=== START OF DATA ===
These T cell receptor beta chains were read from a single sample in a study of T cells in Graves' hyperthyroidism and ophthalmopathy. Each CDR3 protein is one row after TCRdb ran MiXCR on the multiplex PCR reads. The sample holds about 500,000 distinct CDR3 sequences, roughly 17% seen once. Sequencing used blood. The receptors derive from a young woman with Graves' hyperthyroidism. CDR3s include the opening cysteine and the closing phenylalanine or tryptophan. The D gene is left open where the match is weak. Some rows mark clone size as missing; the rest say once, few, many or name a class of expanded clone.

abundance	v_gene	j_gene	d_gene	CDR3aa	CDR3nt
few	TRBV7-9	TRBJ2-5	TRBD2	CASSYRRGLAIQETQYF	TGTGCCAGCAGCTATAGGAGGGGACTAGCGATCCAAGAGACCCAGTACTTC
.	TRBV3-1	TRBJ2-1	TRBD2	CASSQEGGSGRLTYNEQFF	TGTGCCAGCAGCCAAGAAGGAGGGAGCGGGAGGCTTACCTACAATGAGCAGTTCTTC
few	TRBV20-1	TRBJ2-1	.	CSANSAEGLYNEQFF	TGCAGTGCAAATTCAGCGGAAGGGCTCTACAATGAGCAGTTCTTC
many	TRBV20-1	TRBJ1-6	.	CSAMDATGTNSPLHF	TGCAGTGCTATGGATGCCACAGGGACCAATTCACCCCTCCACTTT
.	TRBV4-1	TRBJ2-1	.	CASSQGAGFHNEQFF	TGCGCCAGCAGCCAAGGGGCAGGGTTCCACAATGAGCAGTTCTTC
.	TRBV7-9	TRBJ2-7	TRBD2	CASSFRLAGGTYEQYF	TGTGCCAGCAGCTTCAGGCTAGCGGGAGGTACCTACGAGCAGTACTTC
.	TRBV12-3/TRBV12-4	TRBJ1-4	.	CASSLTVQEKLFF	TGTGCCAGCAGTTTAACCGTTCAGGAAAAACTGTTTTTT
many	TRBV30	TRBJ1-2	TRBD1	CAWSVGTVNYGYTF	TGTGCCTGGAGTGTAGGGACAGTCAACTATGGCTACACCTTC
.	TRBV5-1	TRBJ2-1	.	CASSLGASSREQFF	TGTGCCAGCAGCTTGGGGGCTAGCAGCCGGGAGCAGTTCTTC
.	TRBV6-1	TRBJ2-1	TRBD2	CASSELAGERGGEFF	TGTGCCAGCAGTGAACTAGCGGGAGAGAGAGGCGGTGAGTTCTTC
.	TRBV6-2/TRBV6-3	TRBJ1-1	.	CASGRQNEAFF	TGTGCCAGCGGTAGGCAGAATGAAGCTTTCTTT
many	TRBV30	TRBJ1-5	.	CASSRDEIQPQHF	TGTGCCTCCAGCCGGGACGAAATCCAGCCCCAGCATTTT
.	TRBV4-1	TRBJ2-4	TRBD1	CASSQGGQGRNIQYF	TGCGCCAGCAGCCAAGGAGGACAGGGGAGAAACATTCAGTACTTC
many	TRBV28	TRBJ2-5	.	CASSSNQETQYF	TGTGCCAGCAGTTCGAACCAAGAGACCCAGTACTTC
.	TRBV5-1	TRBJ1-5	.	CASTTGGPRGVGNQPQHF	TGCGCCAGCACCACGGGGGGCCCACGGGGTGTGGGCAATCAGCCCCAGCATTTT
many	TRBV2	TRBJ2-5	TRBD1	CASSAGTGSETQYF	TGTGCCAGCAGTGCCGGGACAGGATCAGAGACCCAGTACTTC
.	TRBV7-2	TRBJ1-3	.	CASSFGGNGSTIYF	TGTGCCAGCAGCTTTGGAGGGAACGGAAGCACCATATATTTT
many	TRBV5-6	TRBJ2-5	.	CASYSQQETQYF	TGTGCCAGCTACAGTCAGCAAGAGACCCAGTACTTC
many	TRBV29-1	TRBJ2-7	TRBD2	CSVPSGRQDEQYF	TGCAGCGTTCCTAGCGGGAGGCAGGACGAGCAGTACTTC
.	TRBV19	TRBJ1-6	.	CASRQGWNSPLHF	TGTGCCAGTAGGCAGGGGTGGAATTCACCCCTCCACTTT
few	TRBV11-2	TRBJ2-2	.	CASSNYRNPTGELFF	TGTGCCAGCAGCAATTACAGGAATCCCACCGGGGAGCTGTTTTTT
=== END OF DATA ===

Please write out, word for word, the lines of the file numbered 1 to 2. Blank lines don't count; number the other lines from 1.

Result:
These T cell receptor beta chains were read from a single sample in a study of T cells in Graves' hyperthyroidism and ophthalmopathy. Each CDR3 protein is one row after TCRdb ran MiXCR on the multiplex PCR reads. The sample holds about 500,000 distinct CDR3 sequences, roughly 17% seen once. Sequencing used blood. The receptors derive from a young woman with Graves' hyperthyroidism. CDR3s include the opening cysteine and the closing phenylalanine or tryptophan. The D gene is left open where the match is weak. Some rows mark clone size as missing; the rest say once, few, many or name a class of expanded clone.

abundance	v_gene	j_gene	d_gene	CDR3aa	CDR3nt